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Tool/Accessory Review


Get a “Trigger Happy” Grip on your Casting and Spinning Rigs (continued)

On the original version I could feel the area where the grip ended and the trigger begins. This transition is now more seamless with the new casting version as the grip connects directly to the ring portion. The ring not only keeps the grip in place and I found it delivered additional comfort when I was working reaction baits with like ripbaits and especially when I was tossing swimbaits all day. The heavier the bait or more aggressive the action the more the THCG benefits come into play.


Placing the THCG over a Jackall rod for fishing ripbaits

In addition to providing a soft trigger surface the THCG offers the added benefit of increased grip on the rod itself with the ribbed version. It also provides a nice comfortable leverage point when setting into fish and muscling them towards the boat.


A look at the ribbed grip

Next we turn our attention to the new Trigger Happy Comfort Spinning Grips (THCSG). These grips look nothing like a fingertip, and instead resemble a rubber screw. Unlike the casting versions which go on the trigger of your rod, the spinning version is designed to provide a layer of insulation on the support arm of your spinning reel.


The spinning THCG is designed to fit over the reel support arm versus the rod's reel seat

Installation on the spinning grip is nowhere close to as easy as the casting versions. First you need to slide the smaller end onto the front of the reel foot then push it to the support arm junction, this part is easy. Then you need to pull the back edge of the grip all the way over the rear reel foot. Trying to do this by hand is very difficult, and the best way to stretch it over is with the extra leverage of a screwdriver.


Here we use a Okuma Helios as our test reel

By propping one side of the screwdriver over the rear reel foot you can gain enough leverage to pull the grip over and it will snap into place on the neck of the reel. With reels up to 2500 size this can be done with a normal screwdriver, just be careful not to scratch your reel. If your screwdriver, or leverage object, is too sharp it is also possible to cut into the grip itself and rip it open. We found it safer to use electric tape to wrap the sharp edges as a precaution, and the company also bundles a bit of plastic tubing that will fit some screwdrivers and also help minimize the chance of cutting into the grip. With extra-large reels a larger and longer screwdriver is required and you really have to put some muscle behind trying to stretch the grip over the foot. Even with all the precautions we still managed to rip one of our test grips on a 4000 size reel by applying too much pressure.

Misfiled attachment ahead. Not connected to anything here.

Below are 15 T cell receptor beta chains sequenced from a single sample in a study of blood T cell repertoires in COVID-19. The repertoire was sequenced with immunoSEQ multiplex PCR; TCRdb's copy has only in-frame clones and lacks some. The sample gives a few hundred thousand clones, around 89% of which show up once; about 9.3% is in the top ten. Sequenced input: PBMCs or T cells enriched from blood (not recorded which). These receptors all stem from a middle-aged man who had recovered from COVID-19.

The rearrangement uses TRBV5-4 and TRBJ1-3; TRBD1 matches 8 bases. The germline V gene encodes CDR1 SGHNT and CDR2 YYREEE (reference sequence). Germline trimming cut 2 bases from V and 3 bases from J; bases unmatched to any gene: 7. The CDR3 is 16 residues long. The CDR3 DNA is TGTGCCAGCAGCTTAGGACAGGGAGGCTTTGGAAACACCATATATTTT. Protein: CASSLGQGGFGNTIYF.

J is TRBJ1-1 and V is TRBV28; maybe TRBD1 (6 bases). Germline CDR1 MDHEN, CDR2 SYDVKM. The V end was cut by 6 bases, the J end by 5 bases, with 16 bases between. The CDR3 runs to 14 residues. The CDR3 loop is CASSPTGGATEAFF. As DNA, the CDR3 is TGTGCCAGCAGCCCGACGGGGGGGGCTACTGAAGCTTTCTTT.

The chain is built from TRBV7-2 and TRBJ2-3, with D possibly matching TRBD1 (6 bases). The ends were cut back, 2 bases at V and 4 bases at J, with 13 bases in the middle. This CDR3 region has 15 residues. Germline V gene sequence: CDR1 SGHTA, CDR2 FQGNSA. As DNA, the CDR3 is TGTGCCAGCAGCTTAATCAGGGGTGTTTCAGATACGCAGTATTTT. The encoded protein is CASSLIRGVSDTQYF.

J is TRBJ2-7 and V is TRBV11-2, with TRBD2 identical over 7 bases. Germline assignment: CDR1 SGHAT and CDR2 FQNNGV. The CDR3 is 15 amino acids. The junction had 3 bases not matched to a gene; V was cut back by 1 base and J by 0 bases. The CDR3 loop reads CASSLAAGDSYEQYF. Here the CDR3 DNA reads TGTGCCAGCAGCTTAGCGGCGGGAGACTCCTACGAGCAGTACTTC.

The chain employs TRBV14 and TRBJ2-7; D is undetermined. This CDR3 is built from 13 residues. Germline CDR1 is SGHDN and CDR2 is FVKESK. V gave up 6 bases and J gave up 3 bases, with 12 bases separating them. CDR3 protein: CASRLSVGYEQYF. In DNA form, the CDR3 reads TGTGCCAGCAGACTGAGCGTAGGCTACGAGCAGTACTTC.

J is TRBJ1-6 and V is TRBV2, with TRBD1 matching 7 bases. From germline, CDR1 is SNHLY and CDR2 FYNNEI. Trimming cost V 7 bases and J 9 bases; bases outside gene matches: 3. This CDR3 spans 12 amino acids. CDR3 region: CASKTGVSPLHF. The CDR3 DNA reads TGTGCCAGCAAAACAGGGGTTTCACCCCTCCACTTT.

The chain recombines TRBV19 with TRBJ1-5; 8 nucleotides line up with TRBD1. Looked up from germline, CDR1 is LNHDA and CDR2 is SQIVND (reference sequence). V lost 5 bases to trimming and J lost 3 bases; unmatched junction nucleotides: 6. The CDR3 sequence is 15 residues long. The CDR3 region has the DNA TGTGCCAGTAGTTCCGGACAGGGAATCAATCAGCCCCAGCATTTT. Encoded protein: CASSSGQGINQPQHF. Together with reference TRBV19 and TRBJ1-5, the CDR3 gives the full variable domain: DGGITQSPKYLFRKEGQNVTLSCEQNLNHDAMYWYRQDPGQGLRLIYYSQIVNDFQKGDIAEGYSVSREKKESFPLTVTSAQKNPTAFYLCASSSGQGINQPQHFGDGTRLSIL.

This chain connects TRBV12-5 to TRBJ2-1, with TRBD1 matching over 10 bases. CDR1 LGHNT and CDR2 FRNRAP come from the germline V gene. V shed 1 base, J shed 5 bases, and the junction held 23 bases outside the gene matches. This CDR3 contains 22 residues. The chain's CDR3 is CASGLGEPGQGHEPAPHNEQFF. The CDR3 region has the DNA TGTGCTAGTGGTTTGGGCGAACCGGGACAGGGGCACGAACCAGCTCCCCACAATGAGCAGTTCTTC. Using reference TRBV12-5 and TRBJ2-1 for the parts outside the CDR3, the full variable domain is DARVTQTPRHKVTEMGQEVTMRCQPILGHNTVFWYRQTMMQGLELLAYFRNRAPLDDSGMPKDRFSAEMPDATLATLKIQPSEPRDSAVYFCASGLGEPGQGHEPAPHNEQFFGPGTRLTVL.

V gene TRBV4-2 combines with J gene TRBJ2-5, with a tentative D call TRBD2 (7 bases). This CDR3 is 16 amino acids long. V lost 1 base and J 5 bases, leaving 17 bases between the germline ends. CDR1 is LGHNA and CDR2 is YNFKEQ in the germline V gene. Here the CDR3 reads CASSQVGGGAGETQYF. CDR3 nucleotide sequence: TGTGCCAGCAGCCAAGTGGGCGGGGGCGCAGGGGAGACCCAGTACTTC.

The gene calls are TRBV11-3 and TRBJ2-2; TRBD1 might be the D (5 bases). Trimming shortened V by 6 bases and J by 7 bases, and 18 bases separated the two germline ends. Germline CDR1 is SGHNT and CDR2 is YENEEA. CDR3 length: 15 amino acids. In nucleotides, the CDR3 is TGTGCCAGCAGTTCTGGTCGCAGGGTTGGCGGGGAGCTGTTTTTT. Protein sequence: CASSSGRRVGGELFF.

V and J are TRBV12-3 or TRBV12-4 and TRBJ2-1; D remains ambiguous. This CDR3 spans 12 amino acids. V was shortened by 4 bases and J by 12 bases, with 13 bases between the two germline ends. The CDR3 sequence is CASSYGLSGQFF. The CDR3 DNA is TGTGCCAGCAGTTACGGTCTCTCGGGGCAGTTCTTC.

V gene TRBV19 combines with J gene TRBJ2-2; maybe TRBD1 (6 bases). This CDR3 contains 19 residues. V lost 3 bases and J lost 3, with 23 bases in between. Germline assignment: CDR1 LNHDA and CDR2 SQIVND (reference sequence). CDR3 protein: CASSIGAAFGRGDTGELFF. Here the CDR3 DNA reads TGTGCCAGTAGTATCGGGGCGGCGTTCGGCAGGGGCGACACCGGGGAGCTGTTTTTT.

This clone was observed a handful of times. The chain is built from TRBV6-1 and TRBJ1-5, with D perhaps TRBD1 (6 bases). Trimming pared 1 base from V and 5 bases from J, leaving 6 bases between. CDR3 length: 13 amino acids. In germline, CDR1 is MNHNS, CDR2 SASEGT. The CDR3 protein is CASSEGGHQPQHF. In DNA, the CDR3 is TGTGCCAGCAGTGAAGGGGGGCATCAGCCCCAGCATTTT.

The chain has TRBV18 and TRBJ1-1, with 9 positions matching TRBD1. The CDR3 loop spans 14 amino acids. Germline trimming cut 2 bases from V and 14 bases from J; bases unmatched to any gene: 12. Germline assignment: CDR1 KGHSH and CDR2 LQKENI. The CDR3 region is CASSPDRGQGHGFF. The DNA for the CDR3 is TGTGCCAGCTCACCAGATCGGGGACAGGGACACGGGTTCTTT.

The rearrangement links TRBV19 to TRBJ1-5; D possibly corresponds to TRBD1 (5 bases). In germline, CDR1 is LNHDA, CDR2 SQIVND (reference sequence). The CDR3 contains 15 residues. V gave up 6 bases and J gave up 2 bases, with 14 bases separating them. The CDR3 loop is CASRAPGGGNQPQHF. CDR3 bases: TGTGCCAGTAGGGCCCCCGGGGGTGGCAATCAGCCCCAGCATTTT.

To install slip the grip over the front of the front of the reel foot

Once the spinning grip is installed it is tight enough, even on small reels, to stay in place and not work its way down the support arm. Like the casting versions it provides a comfortable grip, especially when fishing reaction baits or when working fish. We did find this grip a little more polarizing than the casting version. Some of our editors, myself included, never really got used to the extra gap area that it creates on the support arm. While the surface is comfortable enough it just never felt completely ergonomically natural to me.


A screwdriver is necessary in most cases to provide extra leverage to stretch the grip over the back of the reel foot

Also depending on what outfit you are fishing the support arm of the reel is not necessarily the main pain point. I felt a lot of pressure was coming from the reel seat and the actual foot of the reel directly onto my index finger, especially when working hardbaits or actively working a shakey head worm for extended periods.


The grip provides extra cushion and a nice grip surface but a number of us felt it also added bulk, feeling wide and somewhat unnatural

Next Section: Feeling a little Trigger Happy

 

 

 

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